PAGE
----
Cherry/Lacewood Side Table

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I recently finished a side table and I filmed the build process if you're interested in watching.
This was my first time using lacewood and I was happy with how easily it worked for such a highly figured wood.
Criticism ok.
Pictures: Bottom right titled "Side Table in Cherry/Lacewood" (three pictures) http://www.garagewoodworks.com/projectspage1.php
Video: Pt 1 http://www.garagewoodworks.com/video.php?video=v89 Pt 2 http://www.garagewoodworks.com/video.php?video=v90 Pt 3 http://www.garagewoodworks.com/video.php?video=v91
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Looks nice. I have seen lacewood before.
How durable/hard is it? Also how expensive is it?
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On Sunday, June 30, 2013 9:40:39 PM UTC-4, Lee Michaels wrote:

I got it from Woodcraft as my lumberyard does not carry it approx $9/bdft
It seems hard enough but feels deceivingly light when held. A pleasure to work and has a strange smell when cut.
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Very nice and I like your wooden pull. Did you make that too? And Is it just the lighting in the picture that makes that second top board to appear with so much contrast to the other top boards?
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On Monday, July 1, 2013 8:53:12 AM UTC-4, Leon wrote:

Thank you. Yes I made the pull. The contrast isn't as dramatic in person but the grain does vary.
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Wasted enough time on this so here's my final comment. You expect some fool to give you $1,200. for that "table?" You'd be lucky to get $120. What color is the sky on your planet??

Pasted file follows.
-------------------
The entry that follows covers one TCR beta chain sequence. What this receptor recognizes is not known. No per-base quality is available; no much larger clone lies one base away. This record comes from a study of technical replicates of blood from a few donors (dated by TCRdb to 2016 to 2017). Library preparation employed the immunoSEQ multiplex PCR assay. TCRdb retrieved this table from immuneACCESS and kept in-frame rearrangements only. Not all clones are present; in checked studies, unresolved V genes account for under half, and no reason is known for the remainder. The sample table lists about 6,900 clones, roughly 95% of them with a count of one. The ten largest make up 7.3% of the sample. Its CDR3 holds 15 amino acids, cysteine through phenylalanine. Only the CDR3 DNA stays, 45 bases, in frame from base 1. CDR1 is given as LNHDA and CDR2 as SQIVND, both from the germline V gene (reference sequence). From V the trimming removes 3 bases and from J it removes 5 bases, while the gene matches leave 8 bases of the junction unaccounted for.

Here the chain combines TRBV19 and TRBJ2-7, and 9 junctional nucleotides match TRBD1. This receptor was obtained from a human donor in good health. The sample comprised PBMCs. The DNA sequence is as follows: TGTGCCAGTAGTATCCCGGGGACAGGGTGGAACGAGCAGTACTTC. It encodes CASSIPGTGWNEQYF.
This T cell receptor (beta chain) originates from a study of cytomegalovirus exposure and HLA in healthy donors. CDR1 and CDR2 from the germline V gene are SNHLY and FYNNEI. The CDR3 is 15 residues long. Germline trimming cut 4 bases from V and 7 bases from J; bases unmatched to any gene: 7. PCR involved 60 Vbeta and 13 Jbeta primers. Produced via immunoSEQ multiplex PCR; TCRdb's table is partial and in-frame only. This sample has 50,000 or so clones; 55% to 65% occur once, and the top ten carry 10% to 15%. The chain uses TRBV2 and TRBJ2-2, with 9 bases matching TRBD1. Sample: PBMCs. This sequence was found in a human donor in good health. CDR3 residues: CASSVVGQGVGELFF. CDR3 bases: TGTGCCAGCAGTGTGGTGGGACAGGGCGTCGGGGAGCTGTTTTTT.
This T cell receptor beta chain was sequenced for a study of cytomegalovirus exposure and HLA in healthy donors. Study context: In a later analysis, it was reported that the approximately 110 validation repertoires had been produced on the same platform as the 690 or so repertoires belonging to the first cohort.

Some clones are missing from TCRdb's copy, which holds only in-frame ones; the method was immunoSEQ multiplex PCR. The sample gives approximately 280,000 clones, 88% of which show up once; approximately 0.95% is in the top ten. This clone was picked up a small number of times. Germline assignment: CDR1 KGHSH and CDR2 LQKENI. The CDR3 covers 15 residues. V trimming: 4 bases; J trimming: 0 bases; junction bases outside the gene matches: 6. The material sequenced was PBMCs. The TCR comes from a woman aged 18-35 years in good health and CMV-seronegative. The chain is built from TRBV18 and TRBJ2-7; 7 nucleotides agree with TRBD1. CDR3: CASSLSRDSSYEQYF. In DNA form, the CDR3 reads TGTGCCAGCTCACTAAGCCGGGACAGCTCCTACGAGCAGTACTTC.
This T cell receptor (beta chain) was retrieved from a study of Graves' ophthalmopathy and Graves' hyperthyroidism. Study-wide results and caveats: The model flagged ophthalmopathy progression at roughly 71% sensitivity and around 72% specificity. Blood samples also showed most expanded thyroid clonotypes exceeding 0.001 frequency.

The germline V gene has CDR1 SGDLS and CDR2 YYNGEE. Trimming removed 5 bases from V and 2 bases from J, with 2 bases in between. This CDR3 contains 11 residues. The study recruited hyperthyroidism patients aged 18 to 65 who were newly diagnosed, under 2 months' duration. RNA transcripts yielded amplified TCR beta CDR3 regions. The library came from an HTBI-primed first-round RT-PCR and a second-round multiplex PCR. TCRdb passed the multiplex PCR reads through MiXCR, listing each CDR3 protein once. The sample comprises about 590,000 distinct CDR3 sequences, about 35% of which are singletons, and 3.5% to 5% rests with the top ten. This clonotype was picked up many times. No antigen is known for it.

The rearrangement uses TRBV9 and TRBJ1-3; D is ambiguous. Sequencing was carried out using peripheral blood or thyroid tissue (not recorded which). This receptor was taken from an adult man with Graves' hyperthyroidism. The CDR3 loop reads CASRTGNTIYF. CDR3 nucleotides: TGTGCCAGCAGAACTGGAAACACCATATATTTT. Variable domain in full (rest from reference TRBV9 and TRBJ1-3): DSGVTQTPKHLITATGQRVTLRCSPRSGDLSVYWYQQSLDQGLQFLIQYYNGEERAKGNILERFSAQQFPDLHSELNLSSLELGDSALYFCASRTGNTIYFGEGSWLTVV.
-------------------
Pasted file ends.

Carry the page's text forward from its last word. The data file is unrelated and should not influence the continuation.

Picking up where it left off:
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On Tuesday, July 2, 2013 2:40:01 PM UTC-4, tommyboy wrote:

You felt so insecure about yourself after I ripped on your projects that you felt the need to browse around my website.
I've come across your type before. You've probably been to my website in the past. And I'm guessing that your initial tantrum has more to do with jealousy than an honest critique of my projects.
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Now play nice. I can assure you that there are a lot of people that will pay a very large sum of money for a piece, especially if it fits a specific need. Been there done that..
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Yeah, asking for criticism (quote: Criticism ok) then throwing a temper tantrum when criticism is received (albeit snarky and uncalled-for criticism) doesn't leave an observer with a good impression of Brian.
Definitely a shaker-style, minimilistic piece. I do mostly shaker-style stuff myself, and there's nothing wrong with that style of woodworking.
As for criticism, the proportions of Brian's side table didn't look natural to me, but the lacewood and cherry looked nice and the workmanship was certainly workmanlike. Bookmatching the top would have added to the effect of the piece, I think, perhaps by resawing the solid lacewood into veneers.
But if Brian and his cohort like it, that's really all that matters.

Indeed.
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On 7/2/2013 5:25 PM, Scott Lurndal wrote:

I am probably the worlds worse for firing back but he really did not have a leg to stand on.

Absolutely agree and, ;~),I noticed that there was a more reasonable amount of glue used on this "educational episode".

Well it was his piece and it looked nice but going a bit further I would not have used the lace on the top at all, rather I think it would have had a more balanced look hed he used the same design and used the lace on the aprons and drawer front. Used cherry for legs, drawer pull, and top. But that is just my way of thinking and really did would not have been a suggestion for better design.

Exactly! Only when you sell your work do you need to "worry" about what anyone else has to say.

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On Tuesday, July 2, 2013 8:03:13 PM UTC-4, Leon wrote: